Funding for ag export counsellors
Funding for six agricultural counsellors to represent Australia in emerging export markets and work to improve market access was announced in the latest Federal Budget. This funding, which will provide invaluable resources for vegetable growers navigating trade barriers in export markets, has been welcomed by AUSVEG.
A total of $51.3 million has been allocated over four years to boost agriculture exports, including through the expansion of the government’s network of agriculture trade counsellors who work on the ground in foreign countries to improve market access and address technical trade barriers.
It has yet to be decided where the new counsellors will be located; however, it’s understood priority locations could include the United Kingdom, Latin America and markets across Asia.
The Australian vegetable industry is dedicated to building the capabilities of its growers to export produce and diversify their avenues to market. This push will help the industry achieve its target to increase the value of vegetable exports by 40% by 2020, to a value of AU$315 million.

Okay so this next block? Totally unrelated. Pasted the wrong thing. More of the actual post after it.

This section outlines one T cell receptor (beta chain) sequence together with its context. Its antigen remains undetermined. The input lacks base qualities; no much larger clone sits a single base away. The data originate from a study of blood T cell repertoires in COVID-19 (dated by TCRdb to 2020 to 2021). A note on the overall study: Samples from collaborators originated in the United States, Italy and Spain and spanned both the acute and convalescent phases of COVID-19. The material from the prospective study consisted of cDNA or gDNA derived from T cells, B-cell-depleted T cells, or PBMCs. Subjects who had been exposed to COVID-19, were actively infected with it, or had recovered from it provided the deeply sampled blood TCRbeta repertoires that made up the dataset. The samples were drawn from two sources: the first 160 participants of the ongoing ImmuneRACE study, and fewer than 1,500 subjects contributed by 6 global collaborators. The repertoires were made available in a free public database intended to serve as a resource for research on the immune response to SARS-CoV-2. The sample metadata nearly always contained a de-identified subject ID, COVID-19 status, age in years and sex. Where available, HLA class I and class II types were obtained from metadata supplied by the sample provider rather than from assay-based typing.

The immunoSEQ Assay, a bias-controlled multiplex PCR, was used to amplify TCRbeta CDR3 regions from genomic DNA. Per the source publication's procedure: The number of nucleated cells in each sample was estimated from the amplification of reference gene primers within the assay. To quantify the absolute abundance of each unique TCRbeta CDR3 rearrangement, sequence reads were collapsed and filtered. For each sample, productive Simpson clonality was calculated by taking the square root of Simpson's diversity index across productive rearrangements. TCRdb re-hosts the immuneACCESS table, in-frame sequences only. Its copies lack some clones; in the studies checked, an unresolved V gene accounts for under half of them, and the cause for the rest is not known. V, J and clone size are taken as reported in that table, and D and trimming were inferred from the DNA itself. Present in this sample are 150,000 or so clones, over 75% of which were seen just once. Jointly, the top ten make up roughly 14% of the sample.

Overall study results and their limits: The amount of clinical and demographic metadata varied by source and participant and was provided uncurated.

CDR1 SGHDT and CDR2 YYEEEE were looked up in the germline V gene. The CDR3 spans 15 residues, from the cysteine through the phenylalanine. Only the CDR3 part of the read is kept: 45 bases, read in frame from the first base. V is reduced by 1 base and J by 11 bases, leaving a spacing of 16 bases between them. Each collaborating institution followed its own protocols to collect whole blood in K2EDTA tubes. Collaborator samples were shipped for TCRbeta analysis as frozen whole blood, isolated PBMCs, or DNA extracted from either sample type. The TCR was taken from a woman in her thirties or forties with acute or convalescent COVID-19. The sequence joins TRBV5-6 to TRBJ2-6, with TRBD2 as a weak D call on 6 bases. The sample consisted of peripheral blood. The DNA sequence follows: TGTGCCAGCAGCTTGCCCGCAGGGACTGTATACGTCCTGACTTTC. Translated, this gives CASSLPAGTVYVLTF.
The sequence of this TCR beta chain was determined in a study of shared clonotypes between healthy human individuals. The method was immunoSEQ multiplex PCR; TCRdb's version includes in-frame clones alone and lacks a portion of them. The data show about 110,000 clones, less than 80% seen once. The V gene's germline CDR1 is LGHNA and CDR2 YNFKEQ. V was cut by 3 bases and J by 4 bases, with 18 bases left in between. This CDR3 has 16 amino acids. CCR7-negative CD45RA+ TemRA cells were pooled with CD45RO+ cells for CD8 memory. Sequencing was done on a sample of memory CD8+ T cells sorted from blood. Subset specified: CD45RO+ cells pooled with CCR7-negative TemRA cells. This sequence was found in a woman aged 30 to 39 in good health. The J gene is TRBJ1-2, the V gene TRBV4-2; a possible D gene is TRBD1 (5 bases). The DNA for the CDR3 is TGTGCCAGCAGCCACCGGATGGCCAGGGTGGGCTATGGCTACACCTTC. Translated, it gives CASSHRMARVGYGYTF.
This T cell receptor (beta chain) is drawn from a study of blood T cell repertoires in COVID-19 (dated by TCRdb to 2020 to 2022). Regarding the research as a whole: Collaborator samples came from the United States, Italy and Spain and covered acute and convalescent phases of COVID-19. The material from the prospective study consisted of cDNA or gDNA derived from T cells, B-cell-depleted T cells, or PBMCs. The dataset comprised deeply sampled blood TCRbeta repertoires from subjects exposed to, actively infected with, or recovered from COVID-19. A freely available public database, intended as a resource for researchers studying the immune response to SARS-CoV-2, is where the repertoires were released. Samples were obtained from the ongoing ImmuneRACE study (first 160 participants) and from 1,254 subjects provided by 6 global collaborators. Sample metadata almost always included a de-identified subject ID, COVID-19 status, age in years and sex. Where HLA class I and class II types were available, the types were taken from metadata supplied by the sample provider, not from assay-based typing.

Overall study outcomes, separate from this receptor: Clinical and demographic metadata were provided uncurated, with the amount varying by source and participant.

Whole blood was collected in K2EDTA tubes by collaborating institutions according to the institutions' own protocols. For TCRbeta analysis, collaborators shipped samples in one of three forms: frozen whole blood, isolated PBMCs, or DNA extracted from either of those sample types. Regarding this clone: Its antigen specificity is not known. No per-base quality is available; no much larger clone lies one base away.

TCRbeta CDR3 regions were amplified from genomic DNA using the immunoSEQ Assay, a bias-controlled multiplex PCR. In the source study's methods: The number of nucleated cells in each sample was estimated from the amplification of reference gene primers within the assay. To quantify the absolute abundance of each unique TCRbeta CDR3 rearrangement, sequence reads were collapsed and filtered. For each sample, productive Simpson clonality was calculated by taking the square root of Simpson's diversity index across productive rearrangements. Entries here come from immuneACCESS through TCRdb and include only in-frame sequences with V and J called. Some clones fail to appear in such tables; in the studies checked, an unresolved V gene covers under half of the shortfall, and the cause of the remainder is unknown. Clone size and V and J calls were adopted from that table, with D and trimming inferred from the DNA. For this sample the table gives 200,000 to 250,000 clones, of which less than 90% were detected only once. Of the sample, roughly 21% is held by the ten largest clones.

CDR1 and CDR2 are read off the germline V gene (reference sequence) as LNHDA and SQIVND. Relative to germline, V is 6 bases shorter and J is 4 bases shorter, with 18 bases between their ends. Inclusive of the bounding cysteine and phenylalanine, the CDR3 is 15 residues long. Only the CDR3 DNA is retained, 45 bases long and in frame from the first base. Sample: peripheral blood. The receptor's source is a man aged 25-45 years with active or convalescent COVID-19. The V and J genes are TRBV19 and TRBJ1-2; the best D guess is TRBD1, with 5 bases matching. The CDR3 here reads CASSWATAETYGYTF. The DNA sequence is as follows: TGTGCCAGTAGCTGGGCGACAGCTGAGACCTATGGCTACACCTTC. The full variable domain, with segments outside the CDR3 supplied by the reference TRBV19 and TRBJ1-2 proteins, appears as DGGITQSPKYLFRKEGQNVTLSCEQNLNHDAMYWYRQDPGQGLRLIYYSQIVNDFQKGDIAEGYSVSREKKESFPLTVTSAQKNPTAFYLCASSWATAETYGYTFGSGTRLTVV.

Vegetable exports have grown 61% in value over the past five years, at an average growth rate of 10% per year. The majority of Australia’s fresh vegetable exports are sent to markets in Asia and the Middle East, and the industry hopes that some of the six new agriculture counsellors will be located in these regions to enhance the resources available in these key markets.
Australia’s vegetable exports were valued at AU$252 million in 2017, with its top markets being Singapore, the United Arab Emirates, Japan, Malaysia and Hong Kong. Carrots, onions and potatoes currently account for over 60% of total vegetable export value and over 80% of vegetable export volume.
The Kakadu plum has been used to extend the shelf life of foods, and its applications in the food...
Research found taste preferences are influenced by salivary proteins, and when people were...
They have used the wheat genome map to help breed low-allergy wheat varieties and reduce the risk...